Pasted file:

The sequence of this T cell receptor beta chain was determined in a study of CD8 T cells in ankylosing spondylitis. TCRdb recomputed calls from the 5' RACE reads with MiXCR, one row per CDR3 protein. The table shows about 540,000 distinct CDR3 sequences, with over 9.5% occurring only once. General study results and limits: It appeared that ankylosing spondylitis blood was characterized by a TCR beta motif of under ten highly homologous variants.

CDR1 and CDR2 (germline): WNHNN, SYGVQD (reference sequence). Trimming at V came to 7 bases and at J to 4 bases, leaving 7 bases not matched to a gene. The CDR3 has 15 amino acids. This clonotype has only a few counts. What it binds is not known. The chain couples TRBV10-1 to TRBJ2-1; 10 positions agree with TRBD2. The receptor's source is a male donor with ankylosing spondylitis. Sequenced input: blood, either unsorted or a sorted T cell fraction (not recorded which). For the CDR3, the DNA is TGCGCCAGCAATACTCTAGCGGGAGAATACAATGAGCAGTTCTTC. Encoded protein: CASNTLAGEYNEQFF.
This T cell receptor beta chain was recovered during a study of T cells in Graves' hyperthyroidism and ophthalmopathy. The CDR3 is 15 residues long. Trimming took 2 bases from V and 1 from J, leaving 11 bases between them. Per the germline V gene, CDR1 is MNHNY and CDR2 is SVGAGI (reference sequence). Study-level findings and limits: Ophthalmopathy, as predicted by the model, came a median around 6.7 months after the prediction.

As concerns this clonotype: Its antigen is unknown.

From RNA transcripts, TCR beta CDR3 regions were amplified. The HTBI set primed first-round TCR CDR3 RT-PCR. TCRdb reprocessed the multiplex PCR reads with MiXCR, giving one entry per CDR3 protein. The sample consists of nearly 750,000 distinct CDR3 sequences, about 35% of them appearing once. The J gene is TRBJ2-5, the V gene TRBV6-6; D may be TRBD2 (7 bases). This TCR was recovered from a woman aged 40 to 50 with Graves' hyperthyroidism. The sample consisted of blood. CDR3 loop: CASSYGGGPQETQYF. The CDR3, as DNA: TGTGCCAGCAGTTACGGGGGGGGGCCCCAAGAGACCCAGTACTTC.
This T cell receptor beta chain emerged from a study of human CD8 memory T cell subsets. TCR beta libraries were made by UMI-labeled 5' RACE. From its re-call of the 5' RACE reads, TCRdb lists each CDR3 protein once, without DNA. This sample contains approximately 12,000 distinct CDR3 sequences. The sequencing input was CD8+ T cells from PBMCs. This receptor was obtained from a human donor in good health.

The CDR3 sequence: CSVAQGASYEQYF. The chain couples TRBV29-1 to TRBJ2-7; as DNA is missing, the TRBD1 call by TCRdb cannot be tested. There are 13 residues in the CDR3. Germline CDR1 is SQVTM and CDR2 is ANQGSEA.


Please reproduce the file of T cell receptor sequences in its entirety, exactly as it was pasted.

The sequence of this T cell receptor beta chain was determined in a study of CD8 T cells in ankylosing spondylitis. TCRdb recomputed calls from the 5' RACE reads with MiXCR, one row per CDR3 protein. The table shows about 540,000 distinct CDR3 sequences, with over 9.5% occurring only once. General study results and limits: It appeared that ankylosing spondylitis blood was characterized by a TCR beta motif of under ten highly homologous variants.

CDR1 and CDR2 (germline): WNHNN, SYGVQD (reference sequence). Trimming at V came to 7 bases and at J to 4 bases, leaving 7 bases not matched to a gene. The CDR3 has 15 amino acids. This clonotype has only a few counts. What it binds is not known. The chain couples TRBV10-1 to TRBJ2-1; 10 positions agree with TRBD2. The receptor's source is a male donor with ankylosing spondylitis. Sequenced input: blood, either unsorted or a sorted T cell fraction (not recorded which). For the CDR3, the DNA is TGCGCCAGCAATACTCTAGCGGGAGAATACAATGAGCAGTTCTTC. Encoded protein: CASNTLAGEYNEQFF.
This T cell receptor beta chain was recovered during a study of T cells in Graves' hyperthyroidism and ophthalmopathy. The CDR3 is 15 residues long. Trimming took 2 bases from V and 1 from J, leaving 11 bases between them. Per the germline V gene, CDR1 is MNHNY and CDR2 is SVGAGI (reference sequence). Study-level findings and limits: Ophthalmopathy, as predicted by the model, came a median around 6.7 months after the prediction.

As concerns this clonotype: Its antigen is unknown.

From RNA transcripts, TCR beta CDR3 regions were amplified. The HTBI set primed first-round TCR CDR3 RT-PCR. TCRdb reprocessed the multiplex PCR reads with MiXCR, giving one entry per CDR3 protein. The sample consists of nearly 750,000 distinct CDR3 sequences, about 35% of them appearing once. The J gene is TRBJ2-5, the V gene TRBV6-6; D may be TRBD2 (7 bases). This TCR was recovered from a woman aged 40 to 50 with Graves' hyperthyroidism. The sample consisted of blood. CDR3 loop: CASSYGGGPQETQYF. The CDR3, as DNA: TGTGCCAGCAGTTACGGGGGGGGGCCCCAAGAGACCCAGTACTTC.
This T cell receptor beta chain emerged from a study of human CD8 memory T cell subsets. TCR beta libraries were made by UMI-labeled 5' RACE. From its re-call of the 5' RACE reads, TCRdb lists each CDR3 protein once, without DNA. This sample contains approximately 12,000 distinct CDR3 sequences. The sequencing input was CD8+ T cells from PBMCs. This receptor was obtained from a human donor in good health.

The CDR3 sequence: CSVAQGASYEQYF. The chain couples TRBV29-1 to TRBJ2-7; as DNA is missing, the TRBD1 call by TCRdb cannot be tested. There are 13 residues in the CDR3. Germline CDR1 is SQVTM and CDR2 is ANQGSEA.